Unblocking was a mixed bag, with the VPN allowing us to access BBC iPlayer and Amazon Prime but not US Netflix or Disney+. When you add it all up, Norton Secure VPN isn’t the worst service we’ve experienced. But it’s not a particularly good one. Although the VPN offers some value to Norton 360, it isn’t up to par with the finest of the specialist VPN services.
Norton 360 Mobile Security for Android is a capable program that incorporates all of the core features of the desktop version as well as a slew of additional mobile-friendly features. Web protection steers you away from risky URLs, for example, while automatic and on-demand scanning finds malware before it can run.
Norton’s engine has proven to be quite accurate in testing, with AV-Android Test’s reports rating it a perfect 6/6 for protection in all six tests conducted over the past year. Norton’s Secure VPN is included in the app, allowing you to protect your wireless traffic with a single tap.
Norton 360 also helps you avoid problems by presenting crucial details on programs before you install them from Google Play. You’ll find out if the program is risky to your privacy, has intrusive adverts, uses a lot of your energy and data, and more.
SMS filtering, which examines texts for suspicious phishing links, and the ability to detect and warn you if you’re linked to a potentially shady network are two recent features.
Norton Mobile Security for iOS is a lot easier to use. You still get Norton’s outstanding web protection, as well as improved SMS filtering and a Wi-Fi security layer that warns you about potentially risky networks: more than enough to be useful.
Although the mobile apps don’t offer all of the features that rival apps have (anti-theft, for example), there’s still a lot to enjoy here. If you’re still unsure, give them a try; they have free trial versions.
The spam filter in Norton 360 doesn’t get much attention on the website, perhaps because it’s so basic. It primarily integrates with Outlook (though it will work with Windows Mail on Windows 7) and is limited to POP3 and SMTP – no support for POP3 with SSL, IMAP, or Exchange accounts.
There’s no method to adjust the filter’s strength, either. Your only choice, if you don’t obtain the results you want, is to add email addresses to the Allowed and Blocked lists.
We’ve seen better spam filters, but you’re under no obligation to use them. Turn it off and look for an alternative if it doesn’t work for you. Users in some countries, including Australia, Canada, Germany, Japan, New Zealand, the United Kingdom, and the United States, can also access Norton’s Dark Web Monitoring, which is part of the company’s LifeLock Identity Theft Protection service.
When you set it up, LifeLock will monitor Dark Web sites where stolen data is commonly sold, and you’ll be notified if your email address appears.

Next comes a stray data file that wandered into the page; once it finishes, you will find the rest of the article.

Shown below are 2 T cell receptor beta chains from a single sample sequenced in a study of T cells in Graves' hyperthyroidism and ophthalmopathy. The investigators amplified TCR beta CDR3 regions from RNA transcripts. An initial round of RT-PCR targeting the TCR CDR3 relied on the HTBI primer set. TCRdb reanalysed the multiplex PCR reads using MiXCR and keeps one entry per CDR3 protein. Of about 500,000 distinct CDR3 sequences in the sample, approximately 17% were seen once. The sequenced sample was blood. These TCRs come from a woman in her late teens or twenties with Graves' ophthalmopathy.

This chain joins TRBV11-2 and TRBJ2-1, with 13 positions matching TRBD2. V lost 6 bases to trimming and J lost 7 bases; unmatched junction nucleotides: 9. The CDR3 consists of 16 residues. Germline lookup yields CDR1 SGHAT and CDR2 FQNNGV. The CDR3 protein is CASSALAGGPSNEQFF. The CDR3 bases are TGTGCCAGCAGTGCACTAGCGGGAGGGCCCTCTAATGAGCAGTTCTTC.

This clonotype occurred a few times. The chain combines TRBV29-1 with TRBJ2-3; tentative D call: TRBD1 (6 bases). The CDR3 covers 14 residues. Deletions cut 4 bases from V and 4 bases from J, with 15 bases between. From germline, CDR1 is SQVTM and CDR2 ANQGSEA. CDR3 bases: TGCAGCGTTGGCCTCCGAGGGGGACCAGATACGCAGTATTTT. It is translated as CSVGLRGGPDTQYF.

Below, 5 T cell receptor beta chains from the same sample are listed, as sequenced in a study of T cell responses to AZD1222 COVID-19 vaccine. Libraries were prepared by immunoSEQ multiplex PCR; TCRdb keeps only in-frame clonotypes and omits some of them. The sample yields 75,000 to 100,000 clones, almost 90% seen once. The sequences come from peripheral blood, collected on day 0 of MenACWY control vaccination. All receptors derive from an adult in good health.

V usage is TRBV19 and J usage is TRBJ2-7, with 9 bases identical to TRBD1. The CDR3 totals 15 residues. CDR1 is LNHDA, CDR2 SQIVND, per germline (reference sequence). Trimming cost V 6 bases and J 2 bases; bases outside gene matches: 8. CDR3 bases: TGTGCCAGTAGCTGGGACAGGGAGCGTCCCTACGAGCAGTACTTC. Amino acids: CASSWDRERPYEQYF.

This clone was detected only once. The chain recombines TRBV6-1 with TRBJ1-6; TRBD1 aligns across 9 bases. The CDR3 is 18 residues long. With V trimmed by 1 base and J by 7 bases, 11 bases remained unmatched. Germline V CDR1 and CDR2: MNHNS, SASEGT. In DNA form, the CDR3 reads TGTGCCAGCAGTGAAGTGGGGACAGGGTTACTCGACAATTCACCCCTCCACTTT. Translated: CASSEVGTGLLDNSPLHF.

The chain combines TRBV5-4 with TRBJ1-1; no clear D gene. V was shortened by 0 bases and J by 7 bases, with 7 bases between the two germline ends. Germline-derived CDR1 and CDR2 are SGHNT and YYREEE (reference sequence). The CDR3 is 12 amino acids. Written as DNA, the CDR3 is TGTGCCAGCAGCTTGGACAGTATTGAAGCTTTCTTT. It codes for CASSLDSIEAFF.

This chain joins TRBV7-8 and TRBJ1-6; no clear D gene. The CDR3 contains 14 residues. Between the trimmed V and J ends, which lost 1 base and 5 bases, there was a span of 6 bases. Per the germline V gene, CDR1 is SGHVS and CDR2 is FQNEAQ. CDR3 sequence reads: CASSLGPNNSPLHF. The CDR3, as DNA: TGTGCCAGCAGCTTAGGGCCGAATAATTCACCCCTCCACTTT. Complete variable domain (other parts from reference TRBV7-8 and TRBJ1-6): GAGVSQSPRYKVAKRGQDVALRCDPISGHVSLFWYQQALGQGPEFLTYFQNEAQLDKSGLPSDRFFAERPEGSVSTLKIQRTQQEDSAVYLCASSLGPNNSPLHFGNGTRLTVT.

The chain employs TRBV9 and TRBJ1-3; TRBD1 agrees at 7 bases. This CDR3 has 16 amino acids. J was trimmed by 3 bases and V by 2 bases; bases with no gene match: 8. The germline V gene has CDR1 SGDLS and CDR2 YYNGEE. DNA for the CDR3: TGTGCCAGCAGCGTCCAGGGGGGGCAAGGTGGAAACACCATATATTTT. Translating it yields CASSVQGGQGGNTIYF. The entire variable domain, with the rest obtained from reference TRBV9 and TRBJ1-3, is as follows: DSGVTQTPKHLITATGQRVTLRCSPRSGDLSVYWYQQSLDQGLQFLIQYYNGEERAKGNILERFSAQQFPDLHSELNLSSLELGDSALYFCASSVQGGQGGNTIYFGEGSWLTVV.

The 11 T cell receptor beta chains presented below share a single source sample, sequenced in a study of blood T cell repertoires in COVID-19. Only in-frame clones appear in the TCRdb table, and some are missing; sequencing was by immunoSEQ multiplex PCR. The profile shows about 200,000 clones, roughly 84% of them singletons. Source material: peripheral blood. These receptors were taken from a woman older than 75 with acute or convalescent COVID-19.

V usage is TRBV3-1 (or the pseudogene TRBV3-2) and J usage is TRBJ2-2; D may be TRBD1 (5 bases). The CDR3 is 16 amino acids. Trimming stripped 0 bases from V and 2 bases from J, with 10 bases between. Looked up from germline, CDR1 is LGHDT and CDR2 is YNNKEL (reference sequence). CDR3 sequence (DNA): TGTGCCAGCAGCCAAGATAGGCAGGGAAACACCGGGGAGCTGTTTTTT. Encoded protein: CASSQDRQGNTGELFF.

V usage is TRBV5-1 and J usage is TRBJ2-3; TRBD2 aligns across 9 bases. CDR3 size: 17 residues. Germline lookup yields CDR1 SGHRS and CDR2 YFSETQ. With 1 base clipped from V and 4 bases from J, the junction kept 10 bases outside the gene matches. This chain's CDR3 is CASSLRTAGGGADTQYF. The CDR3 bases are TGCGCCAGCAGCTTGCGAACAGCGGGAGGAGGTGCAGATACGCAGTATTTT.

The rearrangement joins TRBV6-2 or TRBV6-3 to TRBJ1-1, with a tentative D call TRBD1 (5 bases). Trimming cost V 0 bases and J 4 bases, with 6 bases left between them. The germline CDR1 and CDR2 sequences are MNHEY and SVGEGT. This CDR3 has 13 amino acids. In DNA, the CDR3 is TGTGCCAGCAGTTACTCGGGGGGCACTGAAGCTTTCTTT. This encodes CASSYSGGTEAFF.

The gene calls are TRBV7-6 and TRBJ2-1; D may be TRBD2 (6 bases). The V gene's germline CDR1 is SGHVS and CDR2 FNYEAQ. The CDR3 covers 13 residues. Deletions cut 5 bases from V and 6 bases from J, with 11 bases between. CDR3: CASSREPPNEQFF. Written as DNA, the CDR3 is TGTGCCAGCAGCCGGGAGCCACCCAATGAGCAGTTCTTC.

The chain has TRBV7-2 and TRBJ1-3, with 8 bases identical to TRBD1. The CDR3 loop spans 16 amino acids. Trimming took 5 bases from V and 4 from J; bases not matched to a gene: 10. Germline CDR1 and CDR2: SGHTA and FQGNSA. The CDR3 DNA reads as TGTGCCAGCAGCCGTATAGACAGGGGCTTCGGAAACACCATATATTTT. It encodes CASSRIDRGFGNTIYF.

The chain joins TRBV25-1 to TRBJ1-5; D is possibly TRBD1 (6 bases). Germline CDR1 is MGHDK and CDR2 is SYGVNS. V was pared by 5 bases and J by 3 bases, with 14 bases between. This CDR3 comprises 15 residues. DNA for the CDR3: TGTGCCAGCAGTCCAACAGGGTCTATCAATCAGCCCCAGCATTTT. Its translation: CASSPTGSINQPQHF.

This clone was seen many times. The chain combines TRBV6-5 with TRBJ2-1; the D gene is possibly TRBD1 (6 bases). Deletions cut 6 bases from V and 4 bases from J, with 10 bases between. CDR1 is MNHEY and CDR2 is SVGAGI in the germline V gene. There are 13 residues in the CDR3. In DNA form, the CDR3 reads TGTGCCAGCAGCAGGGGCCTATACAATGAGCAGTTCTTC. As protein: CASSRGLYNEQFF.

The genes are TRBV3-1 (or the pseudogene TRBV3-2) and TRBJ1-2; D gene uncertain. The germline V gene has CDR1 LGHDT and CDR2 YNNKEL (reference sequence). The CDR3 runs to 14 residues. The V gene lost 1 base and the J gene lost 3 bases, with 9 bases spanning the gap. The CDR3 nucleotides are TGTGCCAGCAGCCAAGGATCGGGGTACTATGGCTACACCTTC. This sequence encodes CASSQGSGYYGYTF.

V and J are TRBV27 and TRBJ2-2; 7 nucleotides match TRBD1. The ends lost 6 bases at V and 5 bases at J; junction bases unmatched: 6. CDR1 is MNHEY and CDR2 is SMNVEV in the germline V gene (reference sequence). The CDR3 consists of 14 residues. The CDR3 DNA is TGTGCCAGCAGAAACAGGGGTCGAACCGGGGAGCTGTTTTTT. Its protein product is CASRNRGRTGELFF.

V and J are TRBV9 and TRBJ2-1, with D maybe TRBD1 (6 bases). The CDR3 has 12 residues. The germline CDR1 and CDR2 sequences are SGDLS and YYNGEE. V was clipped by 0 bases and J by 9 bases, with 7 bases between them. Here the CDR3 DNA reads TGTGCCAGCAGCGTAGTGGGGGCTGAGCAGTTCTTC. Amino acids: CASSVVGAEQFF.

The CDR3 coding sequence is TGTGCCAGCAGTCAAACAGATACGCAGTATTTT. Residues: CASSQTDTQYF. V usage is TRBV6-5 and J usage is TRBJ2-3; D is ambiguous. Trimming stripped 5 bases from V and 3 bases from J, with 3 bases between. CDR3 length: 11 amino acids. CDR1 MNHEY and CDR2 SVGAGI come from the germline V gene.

Many companies provide features that appear to be identical, but if you’re comparing bundles, make sure to read the fine print. Smaller antivirus programs may offer ‘data breach monitoring,’ for example, but they expect you to conduct your searches. They frequently use the Have I Been Pwned database as well, which you may check for free at any time.
No human searching is required with Norton’s Dark Web Monitoring, which is powered by a commercial identity theft prevention service. You can go about your business while the package keeps an eye on you in the background and sends you an alert if your personal information is exposed in a data breach. Much more practical.
The Secure VPN feature is at the heart of Norton 360 Standard. It appears to be a pretty decent deal if you’ll utilize it and don’t mind the single device constraint. If the VPN doesn’t work for you, there isn’t enough else to make the suite worthwhile.
Either upgrade to a higher Norton 360 package, which includes support for more devices and full identity theft protection, or broaden your horizons and looks into other vendors. It’s mostly about the statistics when upgrading from Norton 360 Standard to Deluxe.
Forget about the single-device license; Deluxe covers up to five PCs, Macs, phones, or tablets. You can install and utilize the VPN on any of those devices. In addition, your online backup capacity expands from 10GB to 50GB.
That’s more than enough to warrant the $35 first-year fee and $105 renewal fee. ( Norton 360 Standard is only $10 cheaper for the first year, at $25, and then $85 after that. However, there’s more in the form of Norton’s Parental Control feature.
It goes well beyond the standard security suite features, with precise content filtering, mobile device GPS tracking, and in-depth monitoring that lets you view everything from your children’s search phrases to the websites they visit and the movies they watch. It’s a useful addition to the suite, but keep in mind that it doesn’t operate on Macs.